Now, back to business...This particular Bullet Point is 4 pages, with some very nice art pieces from Toby and Tamas...and of course there is that gorgeous Redpeggy cover that looked so great on the website...ok ok I'll stop harping about it, lol...maybe. Formatting follows the standard three column approach with embedded artwork, and deals with magic properties for silver weaponry. So, let us take a look and see what we see.

Argentum turns your weapon into the ultimate disease divining rod, letting the bearer of the weapon detect and suspend disease within his targets. All around an interesting idea, but I am left wondering why the ability to cast ice storm matters in the creation of this weapon...perhaps this is a copy/paste relic from the next offering, Frostscale. With a minor editing mishap of its own within the grammatical structuring, this weapon property puts some serious firepower at your disposal, in the form of ice that is. Mirrored is an excellent magical property for anyone facing gaze attack creatures, as it allows you to negate their gaze attacks by turning the attack back upon them.

Scrying weapons aid those fighting their way through illusions, and Shapebinding weapons not only help when dealing with trans-mutational magics, but have the added benefit of being able to lock shape-changers to one form for a time. As an added bonus Owen tossed in the Bane magic weapon quality for the alchemical silver weapons. There really isn't enough written up to tell you much more without giving it all away, so you'll have to read this one yourself. I can say that this entry gives us the largest amount of editing mistake, as an entire line is missing the spaces between words.

So, 6 for the price of 5, with more SpaG issues than I am used to seeing out of the SGG camp...now, there weren't that many, but we're only talking two pages of material here...from the guys who set the bar of excellence in the first place. So yeah, it matters. On the upside, Everything here is cool...yes, I was brief in discussing a few of them, but what can you say when Owen has already detailed the material in the synopsis for the product, lol. Settling on a 4.5 for a product that should have been a 5 due to the editing issues solely, and yes, I am rounding down.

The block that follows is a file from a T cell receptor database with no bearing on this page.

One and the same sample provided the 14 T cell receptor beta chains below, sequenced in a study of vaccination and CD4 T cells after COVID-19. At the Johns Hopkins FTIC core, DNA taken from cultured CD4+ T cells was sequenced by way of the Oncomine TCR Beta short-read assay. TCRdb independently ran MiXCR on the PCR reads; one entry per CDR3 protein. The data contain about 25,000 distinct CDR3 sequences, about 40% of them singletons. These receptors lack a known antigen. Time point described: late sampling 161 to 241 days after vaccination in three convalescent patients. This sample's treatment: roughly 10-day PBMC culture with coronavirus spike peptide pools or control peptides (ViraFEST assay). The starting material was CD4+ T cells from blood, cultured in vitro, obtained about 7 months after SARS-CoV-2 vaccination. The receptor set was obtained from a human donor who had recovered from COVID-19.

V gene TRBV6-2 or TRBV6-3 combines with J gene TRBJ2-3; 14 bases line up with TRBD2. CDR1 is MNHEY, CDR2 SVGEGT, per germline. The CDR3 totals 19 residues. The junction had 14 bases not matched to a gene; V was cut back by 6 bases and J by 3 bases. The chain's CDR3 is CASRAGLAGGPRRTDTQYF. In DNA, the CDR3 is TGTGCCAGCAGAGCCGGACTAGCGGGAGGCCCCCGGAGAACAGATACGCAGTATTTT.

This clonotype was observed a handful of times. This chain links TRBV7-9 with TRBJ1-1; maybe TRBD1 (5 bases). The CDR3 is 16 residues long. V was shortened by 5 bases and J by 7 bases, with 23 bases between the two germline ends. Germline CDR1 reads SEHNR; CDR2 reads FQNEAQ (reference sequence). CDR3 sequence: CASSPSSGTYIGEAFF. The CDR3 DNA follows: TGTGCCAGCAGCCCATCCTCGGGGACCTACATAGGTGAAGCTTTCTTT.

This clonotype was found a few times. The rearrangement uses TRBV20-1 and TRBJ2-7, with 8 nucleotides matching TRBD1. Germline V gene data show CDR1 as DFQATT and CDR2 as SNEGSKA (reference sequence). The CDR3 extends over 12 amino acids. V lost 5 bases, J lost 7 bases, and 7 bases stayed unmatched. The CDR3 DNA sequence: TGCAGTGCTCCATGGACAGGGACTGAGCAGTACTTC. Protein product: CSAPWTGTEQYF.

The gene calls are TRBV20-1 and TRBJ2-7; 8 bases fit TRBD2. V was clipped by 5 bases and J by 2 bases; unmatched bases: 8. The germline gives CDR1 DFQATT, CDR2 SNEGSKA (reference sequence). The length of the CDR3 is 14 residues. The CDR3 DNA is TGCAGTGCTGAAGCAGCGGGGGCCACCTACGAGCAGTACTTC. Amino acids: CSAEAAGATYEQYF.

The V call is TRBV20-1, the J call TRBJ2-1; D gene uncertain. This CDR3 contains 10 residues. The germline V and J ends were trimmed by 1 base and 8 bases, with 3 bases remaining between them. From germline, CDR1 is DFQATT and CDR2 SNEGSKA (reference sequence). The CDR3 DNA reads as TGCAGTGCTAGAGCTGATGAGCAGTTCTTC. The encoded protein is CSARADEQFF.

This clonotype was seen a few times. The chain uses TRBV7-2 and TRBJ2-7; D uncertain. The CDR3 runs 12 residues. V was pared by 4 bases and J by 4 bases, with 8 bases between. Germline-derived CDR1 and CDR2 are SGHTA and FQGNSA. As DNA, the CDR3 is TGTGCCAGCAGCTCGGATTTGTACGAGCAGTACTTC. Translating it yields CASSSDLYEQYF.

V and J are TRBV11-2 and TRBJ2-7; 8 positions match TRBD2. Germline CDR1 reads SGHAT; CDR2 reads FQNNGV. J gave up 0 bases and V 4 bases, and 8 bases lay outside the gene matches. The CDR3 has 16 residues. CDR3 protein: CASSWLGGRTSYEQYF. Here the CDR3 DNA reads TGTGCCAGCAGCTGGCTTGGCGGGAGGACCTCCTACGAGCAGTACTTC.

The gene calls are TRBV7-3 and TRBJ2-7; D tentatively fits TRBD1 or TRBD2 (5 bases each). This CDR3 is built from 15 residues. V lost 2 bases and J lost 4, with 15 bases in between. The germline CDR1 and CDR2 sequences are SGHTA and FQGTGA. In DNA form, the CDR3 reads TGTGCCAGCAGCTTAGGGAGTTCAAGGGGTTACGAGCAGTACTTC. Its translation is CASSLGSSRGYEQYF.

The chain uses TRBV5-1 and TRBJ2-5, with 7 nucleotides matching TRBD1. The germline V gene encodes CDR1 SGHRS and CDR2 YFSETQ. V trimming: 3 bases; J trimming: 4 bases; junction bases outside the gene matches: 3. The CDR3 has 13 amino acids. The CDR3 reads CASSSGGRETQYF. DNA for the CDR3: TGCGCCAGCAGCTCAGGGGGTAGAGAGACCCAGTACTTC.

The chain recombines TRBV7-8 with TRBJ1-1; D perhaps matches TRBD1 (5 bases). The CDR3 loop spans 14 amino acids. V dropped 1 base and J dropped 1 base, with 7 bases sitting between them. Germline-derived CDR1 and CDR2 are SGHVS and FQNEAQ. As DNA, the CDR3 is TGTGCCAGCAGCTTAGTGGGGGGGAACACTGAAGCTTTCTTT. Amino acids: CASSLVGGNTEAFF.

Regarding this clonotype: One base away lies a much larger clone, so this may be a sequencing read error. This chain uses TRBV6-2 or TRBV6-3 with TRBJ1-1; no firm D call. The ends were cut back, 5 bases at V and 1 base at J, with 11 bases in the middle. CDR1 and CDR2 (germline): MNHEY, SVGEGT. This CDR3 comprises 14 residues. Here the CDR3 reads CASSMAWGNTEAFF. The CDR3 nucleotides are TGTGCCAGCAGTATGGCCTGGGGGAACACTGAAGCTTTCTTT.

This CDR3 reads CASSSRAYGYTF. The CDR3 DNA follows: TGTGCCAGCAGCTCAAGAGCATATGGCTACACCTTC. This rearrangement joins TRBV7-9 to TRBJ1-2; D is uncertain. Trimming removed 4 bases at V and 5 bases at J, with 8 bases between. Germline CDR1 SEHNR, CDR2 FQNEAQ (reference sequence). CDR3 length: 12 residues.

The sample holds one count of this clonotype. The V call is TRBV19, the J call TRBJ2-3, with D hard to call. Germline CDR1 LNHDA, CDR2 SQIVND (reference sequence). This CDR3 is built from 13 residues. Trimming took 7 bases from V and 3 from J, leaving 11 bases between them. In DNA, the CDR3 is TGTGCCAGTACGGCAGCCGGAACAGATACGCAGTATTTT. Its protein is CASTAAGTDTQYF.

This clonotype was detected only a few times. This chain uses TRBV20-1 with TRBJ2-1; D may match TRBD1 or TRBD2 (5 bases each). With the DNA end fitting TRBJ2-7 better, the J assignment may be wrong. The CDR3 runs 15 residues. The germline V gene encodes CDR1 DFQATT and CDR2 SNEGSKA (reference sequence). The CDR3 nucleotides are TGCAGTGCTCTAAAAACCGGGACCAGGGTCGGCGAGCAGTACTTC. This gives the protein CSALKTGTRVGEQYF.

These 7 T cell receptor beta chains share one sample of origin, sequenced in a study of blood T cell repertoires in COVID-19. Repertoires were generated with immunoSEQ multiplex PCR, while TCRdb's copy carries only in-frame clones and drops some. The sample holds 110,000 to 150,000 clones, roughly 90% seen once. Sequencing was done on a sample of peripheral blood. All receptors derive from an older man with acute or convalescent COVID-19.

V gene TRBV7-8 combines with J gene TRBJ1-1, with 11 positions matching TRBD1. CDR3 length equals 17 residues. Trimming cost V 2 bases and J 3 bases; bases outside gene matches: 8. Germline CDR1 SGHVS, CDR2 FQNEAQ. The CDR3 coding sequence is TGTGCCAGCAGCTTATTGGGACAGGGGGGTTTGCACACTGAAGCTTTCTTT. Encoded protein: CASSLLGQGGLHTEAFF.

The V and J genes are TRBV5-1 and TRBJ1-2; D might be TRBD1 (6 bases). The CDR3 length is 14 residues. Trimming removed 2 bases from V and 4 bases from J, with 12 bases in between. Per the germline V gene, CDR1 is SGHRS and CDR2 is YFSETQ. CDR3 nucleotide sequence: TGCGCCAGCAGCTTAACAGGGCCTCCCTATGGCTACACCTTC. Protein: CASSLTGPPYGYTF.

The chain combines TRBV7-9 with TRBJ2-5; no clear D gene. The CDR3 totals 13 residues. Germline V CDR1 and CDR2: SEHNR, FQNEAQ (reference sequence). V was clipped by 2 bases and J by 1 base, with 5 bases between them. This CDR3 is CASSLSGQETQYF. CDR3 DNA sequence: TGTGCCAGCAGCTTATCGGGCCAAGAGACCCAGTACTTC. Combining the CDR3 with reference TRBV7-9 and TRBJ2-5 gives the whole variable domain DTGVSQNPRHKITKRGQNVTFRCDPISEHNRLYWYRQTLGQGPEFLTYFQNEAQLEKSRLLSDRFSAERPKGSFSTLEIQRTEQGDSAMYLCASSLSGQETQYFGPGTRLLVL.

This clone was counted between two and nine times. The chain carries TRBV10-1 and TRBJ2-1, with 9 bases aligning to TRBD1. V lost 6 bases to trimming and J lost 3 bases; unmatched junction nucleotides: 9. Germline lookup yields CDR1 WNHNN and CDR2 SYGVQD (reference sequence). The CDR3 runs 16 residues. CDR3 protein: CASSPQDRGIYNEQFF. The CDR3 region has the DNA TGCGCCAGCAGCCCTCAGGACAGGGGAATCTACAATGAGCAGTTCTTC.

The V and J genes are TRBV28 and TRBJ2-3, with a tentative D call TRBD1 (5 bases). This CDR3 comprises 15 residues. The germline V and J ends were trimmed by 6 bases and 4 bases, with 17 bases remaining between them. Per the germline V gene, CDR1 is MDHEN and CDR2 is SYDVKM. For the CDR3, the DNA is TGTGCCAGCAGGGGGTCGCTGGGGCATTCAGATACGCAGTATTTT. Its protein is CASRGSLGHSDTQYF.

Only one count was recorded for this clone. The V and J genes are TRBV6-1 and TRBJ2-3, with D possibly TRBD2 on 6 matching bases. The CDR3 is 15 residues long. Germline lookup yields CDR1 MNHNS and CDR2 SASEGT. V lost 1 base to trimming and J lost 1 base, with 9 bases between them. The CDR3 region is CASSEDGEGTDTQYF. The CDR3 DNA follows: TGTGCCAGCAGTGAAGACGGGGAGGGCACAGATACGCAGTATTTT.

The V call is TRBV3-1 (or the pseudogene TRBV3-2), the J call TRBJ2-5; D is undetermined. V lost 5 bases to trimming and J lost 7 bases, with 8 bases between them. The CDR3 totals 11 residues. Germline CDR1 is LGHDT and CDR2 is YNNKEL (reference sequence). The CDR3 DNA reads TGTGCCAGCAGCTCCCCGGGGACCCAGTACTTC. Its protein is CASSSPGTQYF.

Rating:
[4 of 5 Stars!]
#1 With a Bullet Point: 5 Silver Weapon Magic Properties
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#1 With a Bullet Point: 7 Shield Spell Feats
Publisher: Rogue Genius Games
by Joshua G. [Verified Purchaser]
Date Added: 09/11/2012 06:43:03
7 Shield Spell Feats takes the standard Bullet Point format of 3 column landscape orientation and adds what I can only describe as really sub-par artwork. I know I know, art is just icing in a product like this, but I wouldn't be doing my job if I didn't state my opinion, now would I?

OK, by now I think everyone alive knows what the Bullet Points are, but just in case...a quick and easy handful of material designed around one central theme, contained in the barest amount of page count possible. Got it? OK, let's move on...

This time out we are treated to a collection of feats intended to enhance the classic [i[shield[/i] spell. Covering Shield starts us off, giving us a feat that allows you to extend the benefit of the shield spell to an adjacent comrade. OK, kind of boring, but practical...and the practical stuff is at the end of the day the bones upon which the entire system is built, lol.

Elemental Shield allows you to attune your shield vs. a specific elemental attack, giving your elemental resistance a boost. Force Shielding is easily the first true feat to shine for me, as it turns this defensive spell into something far more offensive. Allowing for the casting of this spell upon a physical shield, it transfers the normal AC bonus into a force effect instead...which can then be utilized in touch attacks...yeah...let it sink in.

Reactive Shield lets you use this spell to affect your CMD as well, Shield Spell Bash allows you to use the field of force that is manifested by the spell to perform shield bash attacks, which could present some interesting group tactics on a battlefield to say the least. Shield Properties allows you to trade a percentage of the AC bonus of the spell for magical shield properties to enhance the shield. Tower Shield Spell lets you gain a higher AC bonus by stretching your shield to the sizes of a tower shield at the cost of a negative to attack. The spell may be weightless, but the sheer size of this thing leaves it in the way for attacks to some degree. As an added benefit, you gain a degree of coverage thanks to the sheer amount of space this thing will take up.

Tallying it all up, where-as there were a few that didn't ring any bells for me, everything here is useful, and makes sense. I saw nothing wasted in the designs, nor any “bad” feats here. I did stumble across a few grammatical missteps, but not enough to create confusion or misunderstanding. In the end I am going with a solid 4 star rating for this Bullet Point.

Rating:
[4 of 5 Stars!]
#1 With a Bullet Point: 7 Shield Spell Feats